The topic of personal finance has always seemed formulaic, and to some extent this structured approach has value. Without a doubt, we should aim to save as much as possible, and we should always evaluate our various accounts to project return on investment. It doesn't matter what our income level or budget is we should do our best to leverage programs like company-matched 401(k) contributions and pretax benefits. If we want to guide our decisions, we can plug and chug our unique numbers into the miscellaneous calculators that experts create to help us visualize and analyze our objectives. Especially for the finance novice, a variety of cookie-cutter approaches have held strong to command the discipline of healthy budgeting.

TUTORIAL: Budgeting Basics

From a sociological standpoint, however, we are living in times of opposing financial forces, and as a result budgets are tough to manage. As unemployment rates stagnate and educational costs soar, technology is helping people access information for boundless learning opportunities. In other words, the wealth gap is growing, and the digital divide is narrowing. People need to find a way to save, but skyrocketing student debt, high living expenses and low-paying jobs stand in the way of that goal. However, technology and information are on our side to help us get creative – no matter where we stand on the wealth spectrum.

The result has been an emerging frugal living phenomenon. Now, more than ever, we rely on each other to fine-tune our savings tips and tricks into manageable and customizable savings strategies. These days, virtually anyone can launch blogs or peer-to-peer communities, and people like J. Money, FrugalDad and the EveryDay Minimalist have ventured to share their frugal living insights with audiences who are interested in learning.

What lessons should we learn from the web's frugal living experts? Below, we list four sites you should take a look at.

Creativity in Budgeting
Heather Schisler at PassionforSavings.com teaches us to approach shopping from nuanced perspectives. As a feature, her website shares freebies, coupons and deals. Schisler hosts free extreme couponing classes to help people build stockpiles, find high-value coupons, organize deals and use sites like Amazon and Ebates. Schisler's experience comes from her background as a stay-at-home mom, and her lessons are applicable to anyone and everyone – mom or not.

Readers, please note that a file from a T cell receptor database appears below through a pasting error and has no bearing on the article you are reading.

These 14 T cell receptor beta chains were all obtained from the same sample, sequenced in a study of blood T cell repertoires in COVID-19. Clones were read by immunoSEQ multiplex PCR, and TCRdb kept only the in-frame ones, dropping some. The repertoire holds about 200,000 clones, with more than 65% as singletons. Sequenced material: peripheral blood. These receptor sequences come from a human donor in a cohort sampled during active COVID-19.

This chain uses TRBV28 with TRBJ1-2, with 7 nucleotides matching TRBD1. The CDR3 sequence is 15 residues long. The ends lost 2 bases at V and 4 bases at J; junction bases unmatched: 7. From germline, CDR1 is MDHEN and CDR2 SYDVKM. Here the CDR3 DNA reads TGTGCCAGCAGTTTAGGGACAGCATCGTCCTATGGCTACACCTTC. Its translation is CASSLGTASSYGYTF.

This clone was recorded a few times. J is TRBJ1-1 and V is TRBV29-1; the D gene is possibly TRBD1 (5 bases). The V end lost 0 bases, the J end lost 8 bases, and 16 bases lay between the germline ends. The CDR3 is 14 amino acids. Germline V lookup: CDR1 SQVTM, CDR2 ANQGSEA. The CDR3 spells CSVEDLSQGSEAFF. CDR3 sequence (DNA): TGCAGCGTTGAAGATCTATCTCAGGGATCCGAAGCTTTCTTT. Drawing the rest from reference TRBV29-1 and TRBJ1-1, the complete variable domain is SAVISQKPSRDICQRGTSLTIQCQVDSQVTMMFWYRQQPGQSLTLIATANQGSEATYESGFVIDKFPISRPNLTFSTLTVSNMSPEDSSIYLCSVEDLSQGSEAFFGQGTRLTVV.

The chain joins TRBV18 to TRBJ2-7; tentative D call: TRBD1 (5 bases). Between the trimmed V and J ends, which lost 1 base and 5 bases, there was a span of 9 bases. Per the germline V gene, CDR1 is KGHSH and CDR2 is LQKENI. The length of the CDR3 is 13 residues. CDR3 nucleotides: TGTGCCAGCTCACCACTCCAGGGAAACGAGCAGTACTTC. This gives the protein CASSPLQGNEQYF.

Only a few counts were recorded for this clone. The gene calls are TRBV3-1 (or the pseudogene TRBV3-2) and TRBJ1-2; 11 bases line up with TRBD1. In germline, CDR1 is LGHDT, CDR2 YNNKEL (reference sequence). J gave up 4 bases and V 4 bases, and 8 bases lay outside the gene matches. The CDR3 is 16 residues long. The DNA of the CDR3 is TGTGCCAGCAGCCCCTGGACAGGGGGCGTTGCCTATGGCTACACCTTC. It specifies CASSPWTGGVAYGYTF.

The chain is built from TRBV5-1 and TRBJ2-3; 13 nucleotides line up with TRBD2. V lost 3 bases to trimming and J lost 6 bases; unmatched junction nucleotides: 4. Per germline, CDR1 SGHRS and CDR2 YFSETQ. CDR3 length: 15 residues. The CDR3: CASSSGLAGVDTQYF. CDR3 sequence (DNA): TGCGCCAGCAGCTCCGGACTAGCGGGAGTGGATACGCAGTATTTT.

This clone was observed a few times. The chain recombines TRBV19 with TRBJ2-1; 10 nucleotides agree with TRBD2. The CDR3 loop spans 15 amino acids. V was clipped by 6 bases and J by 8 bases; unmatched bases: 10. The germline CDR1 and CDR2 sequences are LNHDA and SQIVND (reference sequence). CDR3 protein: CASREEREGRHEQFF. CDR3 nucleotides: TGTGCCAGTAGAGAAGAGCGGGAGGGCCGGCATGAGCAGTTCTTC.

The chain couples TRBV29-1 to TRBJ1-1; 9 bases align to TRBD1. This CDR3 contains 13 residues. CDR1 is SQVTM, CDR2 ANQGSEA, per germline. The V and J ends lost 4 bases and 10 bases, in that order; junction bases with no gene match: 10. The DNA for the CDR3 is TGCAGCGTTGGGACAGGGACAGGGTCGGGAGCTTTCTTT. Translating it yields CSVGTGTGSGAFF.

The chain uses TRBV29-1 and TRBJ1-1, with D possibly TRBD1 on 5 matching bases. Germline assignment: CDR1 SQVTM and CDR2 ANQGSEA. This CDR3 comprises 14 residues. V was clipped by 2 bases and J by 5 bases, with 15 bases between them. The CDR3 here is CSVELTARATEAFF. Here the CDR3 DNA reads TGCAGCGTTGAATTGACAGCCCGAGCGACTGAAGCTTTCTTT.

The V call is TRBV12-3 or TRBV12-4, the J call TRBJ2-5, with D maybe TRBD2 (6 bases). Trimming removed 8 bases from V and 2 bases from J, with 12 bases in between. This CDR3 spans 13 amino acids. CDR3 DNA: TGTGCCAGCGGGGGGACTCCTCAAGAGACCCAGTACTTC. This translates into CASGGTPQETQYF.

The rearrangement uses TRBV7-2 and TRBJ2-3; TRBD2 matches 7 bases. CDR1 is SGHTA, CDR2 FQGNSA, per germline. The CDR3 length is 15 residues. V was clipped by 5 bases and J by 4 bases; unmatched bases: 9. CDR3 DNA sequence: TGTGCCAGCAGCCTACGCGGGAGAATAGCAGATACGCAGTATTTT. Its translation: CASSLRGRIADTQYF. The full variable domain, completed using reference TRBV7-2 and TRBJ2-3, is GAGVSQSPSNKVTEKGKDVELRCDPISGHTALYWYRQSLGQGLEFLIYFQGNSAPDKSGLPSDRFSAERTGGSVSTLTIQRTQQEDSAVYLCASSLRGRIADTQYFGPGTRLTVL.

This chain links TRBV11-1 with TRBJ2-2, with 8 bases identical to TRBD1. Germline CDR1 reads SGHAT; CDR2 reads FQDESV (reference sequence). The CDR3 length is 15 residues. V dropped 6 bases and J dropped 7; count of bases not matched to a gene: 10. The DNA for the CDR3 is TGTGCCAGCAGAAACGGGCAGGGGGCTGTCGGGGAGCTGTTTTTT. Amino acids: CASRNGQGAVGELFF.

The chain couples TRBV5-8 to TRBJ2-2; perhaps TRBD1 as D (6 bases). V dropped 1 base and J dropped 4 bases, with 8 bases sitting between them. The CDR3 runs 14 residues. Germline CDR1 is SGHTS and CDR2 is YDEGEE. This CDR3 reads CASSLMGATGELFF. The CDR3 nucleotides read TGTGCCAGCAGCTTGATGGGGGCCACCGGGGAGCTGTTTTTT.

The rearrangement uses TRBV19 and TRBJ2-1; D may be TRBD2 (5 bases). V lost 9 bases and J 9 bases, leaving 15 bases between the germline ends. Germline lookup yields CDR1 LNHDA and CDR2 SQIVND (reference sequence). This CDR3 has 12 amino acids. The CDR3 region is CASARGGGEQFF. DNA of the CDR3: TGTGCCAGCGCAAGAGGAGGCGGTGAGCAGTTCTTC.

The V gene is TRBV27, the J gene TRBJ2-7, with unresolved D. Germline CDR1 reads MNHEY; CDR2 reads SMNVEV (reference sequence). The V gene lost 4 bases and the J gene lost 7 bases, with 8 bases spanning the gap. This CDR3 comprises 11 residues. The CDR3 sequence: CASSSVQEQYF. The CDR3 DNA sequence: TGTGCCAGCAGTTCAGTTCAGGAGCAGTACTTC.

Entrepreneurship in Everyday Ideas
Over at ThePennyHoarder.com, Kyle Taylor teaches us easy, wacky and real ways to make some spare cash. From spying on the mail man, keeping insured, renting out your car and selling homemade "macquariums" on Etsy, Kyle teaches us how anyone and everyone can become an everyday entrepreneur. Best of all, he appeals to a range of budgeters from serious investors, hobbyists and fans of cash-back systems.

Strength in Community
WiseBread.com is a community of personal finance writers that specializes in anything and everything relating to money. As we very well know, the topic of money transcends money to encompass topics of philosophy, mental health and practicality. WiseBread provides a home for all of these subjects.

Personal Empowerment Through Sound Decisions
MoneyCrashers is a site that aims to educate and empower its readers in the areas of debt, investing, credit, education, real estate, insurance and spending. The site leverages the expertise of a team of writers to provide diverse perspectives on timeless topics like how to choose a bank, credit trends and shopping best-practices.

The Bottom Line
Regardless of how much money you make, how much you owe or how old you are, you are in control of your budget. Yes, if you have a student loan or credit card debt, you need to pay it, but you can still make strategic decisions to support your financial future. What we learn best, we learn from each other – and by leveraging the expertise of the web's frugal living community, we are better equipped to tap into our creative minds.

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